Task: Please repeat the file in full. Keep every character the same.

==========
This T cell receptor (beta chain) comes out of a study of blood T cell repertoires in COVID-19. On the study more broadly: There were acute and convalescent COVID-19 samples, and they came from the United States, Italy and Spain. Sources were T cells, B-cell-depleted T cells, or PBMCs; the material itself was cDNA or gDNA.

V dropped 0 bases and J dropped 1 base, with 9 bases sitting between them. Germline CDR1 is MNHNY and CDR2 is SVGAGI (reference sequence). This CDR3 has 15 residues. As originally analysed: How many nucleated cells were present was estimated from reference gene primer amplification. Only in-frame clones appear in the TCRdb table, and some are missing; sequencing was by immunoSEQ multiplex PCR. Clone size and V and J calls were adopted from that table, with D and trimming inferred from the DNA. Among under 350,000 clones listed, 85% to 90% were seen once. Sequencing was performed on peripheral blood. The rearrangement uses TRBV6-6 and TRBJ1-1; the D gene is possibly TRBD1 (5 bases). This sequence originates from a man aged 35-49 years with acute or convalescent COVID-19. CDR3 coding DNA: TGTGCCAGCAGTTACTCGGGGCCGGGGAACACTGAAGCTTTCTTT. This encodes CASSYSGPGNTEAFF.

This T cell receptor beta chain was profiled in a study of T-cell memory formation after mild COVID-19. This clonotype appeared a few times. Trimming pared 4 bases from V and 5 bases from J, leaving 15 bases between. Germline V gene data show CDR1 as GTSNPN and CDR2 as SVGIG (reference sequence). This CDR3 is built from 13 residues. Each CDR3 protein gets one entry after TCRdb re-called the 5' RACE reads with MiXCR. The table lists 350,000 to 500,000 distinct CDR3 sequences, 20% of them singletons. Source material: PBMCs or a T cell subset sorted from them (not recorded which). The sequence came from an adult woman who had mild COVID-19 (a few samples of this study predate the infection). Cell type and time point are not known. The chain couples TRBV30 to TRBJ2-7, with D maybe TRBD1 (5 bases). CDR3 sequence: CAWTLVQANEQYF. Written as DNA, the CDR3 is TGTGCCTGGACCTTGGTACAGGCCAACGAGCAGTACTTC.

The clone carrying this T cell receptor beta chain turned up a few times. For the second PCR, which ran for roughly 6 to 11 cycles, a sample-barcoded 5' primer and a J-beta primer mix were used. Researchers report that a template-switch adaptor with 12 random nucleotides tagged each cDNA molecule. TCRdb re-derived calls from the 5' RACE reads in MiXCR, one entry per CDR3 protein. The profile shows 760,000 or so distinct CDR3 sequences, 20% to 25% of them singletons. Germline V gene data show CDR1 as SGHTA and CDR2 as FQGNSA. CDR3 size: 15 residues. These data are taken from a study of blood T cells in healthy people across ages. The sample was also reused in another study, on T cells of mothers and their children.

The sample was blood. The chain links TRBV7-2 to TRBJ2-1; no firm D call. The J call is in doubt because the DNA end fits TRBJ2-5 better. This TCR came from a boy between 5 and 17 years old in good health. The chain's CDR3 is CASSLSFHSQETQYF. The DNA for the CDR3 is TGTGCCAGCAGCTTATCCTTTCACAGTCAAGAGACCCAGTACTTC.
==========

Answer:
This T cell receptor (beta chain) comes out of a study of blood T cell repertoires in COVID-19. On the study more broadly: There were acute and convalescent COVID-19 samples, and they came from the United States, Italy and Spain. Sources were T cells, B-cell-depleted T cells, or PBMCs; the material itself was cDNA or gDNA.

V dropped 0 bases and J dropped 1 base, with 9 bases sitting between them. Germline CDR1 is MNHNY and CDR2 is SVGAGI (reference sequence). This CDR3 has 15 residues. As originally analysed: How many nucleated cells were present was estimated from reference gene primer amplification. Only in-frame clones appear in the TCRdb table, and some are missing; sequencing was by immunoSEQ multiplex PCR. Clone size and V and J calls were adopted from that table, with D and trimming inferred from the DNA. Among under 350,000 clones listed, 85% to 90% were seen once. Sequencing was performed on peripheral blood. The rearrangement uses TRBV6-6 and TRBJ1-1; the D gene is possibly TRBD1 (5 bases). This sequence originates from a man aged 35-49 years with acute or convalescent COVID-19. CDR3 coding DNA: TGTGCCAGCAGTTACTCGGGGCCGGGGAACACTGAAGCTTTCTTT. This encodes CASSYSGPGNTEAFF.

This T cell receptor beta chain was profiled in a study of T-cell memory formation after mild COVID-19. This clonotype appeared a few times. Trimming pared 4 bases from V and 5 bases from J, leaving 15 bases between. Germline V gene data show CDR1 as GTSNPN and CDR2 as SVGIG (reference sequence). This CDR3 is built from 13 residues. Each CDR3 protein gets one entry after TCRdb re-called the 5' RACE reads with MiXCR. The table lists 350,000 to 500,000 distinct CDR3 sequences, 20% of them singletons. Source material: PBMCs or a T cell subset sorted from them (not recorded which). The sequence came from an adult woman who had mild COVID-19 (a few samples of this study predate the infection). Cell type and time point are not known. The chain couples TRBV30 to TRBJ2-7, with D maybe TRBD1 (5 bases). CDR3 sequence: CAWTLVQANEQYF. Written as DNA, the CDR3 is TGTGCCTGGACCTTGGTACAGGCCAACGAGCAGTACTTC.

The clone carrying this T cell receptor beta chain turned up a few times. For the second PCR, which ran for roughly 6 to 11 cycles, a sample-barcoded 5' primer and a J-beta primer mix were used. Researchers report that a template-switch adaptor with 12 random nucleotides tagged each cDNA molecule. TCRdb re-derived calls from the 5' RACE reads in MiXCR, one entry per CDR3 protein. The profile shows 760,000 or so distinct CDR3 sequences, 20% to 25% of them singletons. Germline V gene data show CDR1 as SGHTA and CDR2 as FQGNSA. CDR3 size: 15 residues. These data are taken from a study of blood T cells in healthy people across ages. The sample was also reused in another study, on T cells of mothers and their children.

The sample was blood. The chain links TRBV7-2 to TRBJ2-1; no firm D call. The J call is in doubt because the DNA end fits TRBJ2-5 better. This TCR came from a boy between 5 and 17 years old in good health. The chain's CDR3 is CASSLSFHSQETQYF. The DNA for the CDR3 is TGTGCCAGCAGCTTATCCTTTCACAGTCAAGAGACCCAGTACTTC.